Spices and seasonings

Spices such as cumin or curry can change a person’s sweat odor. This is because they can create sulfur-like compounds when digested, which can react with sweat and cause odor.

Onions, herbs, and garlic can also have the same effect.

Stress

A person may sweat due to stress. The International Hyperhidrosis Society states that the apocrine glands are responsible for producing stress-related sweat.

Sweat from the apocrine glands is thicker and contains more proteins and lipids. When this type of sweat sits on the skin and mixes with bacteria, it can create a smell.

Hormones

A person’s hormones may change during puberty, menstruation, pregnancy, and menopause.

Decreasing estrogen levels during menopause may cause sweating, which can increase odor if it mixes with bacteria on the skin.

People can take several steps to prevent sweat smelling like ammonia. These include:

Changing the diet

To prevent the body from using protein as energy after exercise, which may cause their sweat to smell like ammonia, a person can increase the amount of carbohydrates in their diet.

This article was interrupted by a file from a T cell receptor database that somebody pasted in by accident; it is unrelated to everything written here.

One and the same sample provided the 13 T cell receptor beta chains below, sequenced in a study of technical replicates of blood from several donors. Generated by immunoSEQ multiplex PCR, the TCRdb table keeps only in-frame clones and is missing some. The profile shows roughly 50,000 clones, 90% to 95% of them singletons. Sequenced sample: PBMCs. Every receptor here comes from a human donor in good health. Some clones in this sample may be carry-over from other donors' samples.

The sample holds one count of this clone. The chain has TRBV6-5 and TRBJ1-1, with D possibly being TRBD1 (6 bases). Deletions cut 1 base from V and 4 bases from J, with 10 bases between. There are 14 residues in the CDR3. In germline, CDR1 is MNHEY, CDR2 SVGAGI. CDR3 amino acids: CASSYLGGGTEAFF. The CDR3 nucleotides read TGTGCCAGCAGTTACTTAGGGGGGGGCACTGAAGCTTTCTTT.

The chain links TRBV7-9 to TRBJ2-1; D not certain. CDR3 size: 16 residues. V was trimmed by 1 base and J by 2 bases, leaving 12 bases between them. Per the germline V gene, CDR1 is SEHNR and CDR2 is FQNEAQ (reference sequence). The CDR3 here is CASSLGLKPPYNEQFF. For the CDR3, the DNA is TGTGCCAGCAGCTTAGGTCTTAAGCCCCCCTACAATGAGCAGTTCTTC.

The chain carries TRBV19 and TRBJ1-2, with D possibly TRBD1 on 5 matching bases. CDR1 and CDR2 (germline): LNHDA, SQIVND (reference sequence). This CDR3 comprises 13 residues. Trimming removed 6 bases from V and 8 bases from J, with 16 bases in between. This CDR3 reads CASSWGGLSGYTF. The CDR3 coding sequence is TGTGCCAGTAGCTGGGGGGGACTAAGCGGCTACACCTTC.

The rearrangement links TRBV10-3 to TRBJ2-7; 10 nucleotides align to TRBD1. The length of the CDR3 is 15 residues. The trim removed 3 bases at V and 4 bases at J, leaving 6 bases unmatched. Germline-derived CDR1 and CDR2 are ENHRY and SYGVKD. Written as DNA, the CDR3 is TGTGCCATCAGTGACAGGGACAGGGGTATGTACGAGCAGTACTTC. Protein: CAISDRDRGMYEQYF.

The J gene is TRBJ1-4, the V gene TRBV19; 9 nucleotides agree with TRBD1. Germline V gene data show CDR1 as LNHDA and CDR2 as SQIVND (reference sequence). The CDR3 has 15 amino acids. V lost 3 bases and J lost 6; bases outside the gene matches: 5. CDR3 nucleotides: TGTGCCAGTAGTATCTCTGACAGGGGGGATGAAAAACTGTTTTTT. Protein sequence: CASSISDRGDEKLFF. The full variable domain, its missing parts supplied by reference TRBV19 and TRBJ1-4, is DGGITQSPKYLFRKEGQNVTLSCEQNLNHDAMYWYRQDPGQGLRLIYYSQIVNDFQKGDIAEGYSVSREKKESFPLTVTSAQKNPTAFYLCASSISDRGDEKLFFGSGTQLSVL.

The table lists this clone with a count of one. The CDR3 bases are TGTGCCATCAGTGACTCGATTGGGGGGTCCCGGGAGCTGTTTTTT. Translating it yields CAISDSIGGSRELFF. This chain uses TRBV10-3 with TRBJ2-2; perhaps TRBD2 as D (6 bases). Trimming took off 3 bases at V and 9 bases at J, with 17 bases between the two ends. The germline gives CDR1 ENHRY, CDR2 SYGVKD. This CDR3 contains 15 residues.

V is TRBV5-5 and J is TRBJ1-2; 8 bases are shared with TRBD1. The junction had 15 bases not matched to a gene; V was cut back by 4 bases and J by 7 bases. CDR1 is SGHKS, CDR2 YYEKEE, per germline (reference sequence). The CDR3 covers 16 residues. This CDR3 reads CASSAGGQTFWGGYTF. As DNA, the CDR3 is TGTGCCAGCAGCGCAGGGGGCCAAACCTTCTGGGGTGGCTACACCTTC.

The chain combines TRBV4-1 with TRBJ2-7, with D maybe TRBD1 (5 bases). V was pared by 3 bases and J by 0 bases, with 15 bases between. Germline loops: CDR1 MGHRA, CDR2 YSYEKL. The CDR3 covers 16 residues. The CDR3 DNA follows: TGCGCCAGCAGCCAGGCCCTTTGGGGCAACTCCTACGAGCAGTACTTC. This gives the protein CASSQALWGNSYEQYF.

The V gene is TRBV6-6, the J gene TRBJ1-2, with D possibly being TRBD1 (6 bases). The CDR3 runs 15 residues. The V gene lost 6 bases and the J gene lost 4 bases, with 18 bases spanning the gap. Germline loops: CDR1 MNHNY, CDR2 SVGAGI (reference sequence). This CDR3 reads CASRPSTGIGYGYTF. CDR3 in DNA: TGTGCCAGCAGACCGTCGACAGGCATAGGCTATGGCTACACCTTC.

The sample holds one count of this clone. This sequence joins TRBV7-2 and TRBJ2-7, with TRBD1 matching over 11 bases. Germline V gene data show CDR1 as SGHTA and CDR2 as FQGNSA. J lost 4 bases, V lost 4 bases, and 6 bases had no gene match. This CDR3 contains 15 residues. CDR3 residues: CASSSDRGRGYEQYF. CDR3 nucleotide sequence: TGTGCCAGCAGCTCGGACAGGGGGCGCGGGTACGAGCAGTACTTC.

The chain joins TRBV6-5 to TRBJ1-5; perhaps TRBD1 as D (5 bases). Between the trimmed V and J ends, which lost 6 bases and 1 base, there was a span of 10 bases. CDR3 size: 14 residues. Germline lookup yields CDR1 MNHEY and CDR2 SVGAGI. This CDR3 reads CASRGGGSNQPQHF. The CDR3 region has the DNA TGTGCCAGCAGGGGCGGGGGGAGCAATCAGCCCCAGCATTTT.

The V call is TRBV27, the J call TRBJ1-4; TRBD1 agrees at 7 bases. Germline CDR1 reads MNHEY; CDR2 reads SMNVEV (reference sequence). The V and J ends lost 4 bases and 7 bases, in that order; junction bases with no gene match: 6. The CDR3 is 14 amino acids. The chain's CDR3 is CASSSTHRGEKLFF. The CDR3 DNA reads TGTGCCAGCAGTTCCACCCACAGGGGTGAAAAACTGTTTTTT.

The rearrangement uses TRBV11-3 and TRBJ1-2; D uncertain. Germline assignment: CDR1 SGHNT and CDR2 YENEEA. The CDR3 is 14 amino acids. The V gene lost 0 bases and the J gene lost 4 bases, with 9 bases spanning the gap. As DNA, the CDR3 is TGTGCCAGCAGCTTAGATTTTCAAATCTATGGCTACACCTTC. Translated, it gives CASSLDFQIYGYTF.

Whole grains, vegetables, fruits, and beans are healthy sources of carbohydrates.

Additionally, if a person notices that certain foods, such as fish or dairy, make their sweat smell like ammonia, they can reduce their intake of those foods or remove them from their diet.

Drinking more water

Increased water intake can dilute sweat and make its odor less noticeable.

Deodorants and anti-perspirants

A person can use deodorants to cover up the ammonia smell from sweat.

They can also try antiperspirants, which block the sweat glands and stop sweating from happening. This can reduce the amount of sweat on the skin that mixes with bacteria and produces odor.

Changing clothes

A person can try changing their clothes more frequently to keep their skin dry and free of bacteria that can react with sweat and cause odor.

Washing

Antibacterial soap can fight bacteria on the skin. This will keep the skin clean and fight any odor from bacteria mixing with sweat.

Antifungal creams or powders can also help a person reduce their risk of fungal infections.

Reducing stress

If a person notices they sweat more with stress, they can try evaluating the sources of stress in their life.

If they are able to reduce their stress levels, they may sweat less and reduce any odors that were occurring because of their stress.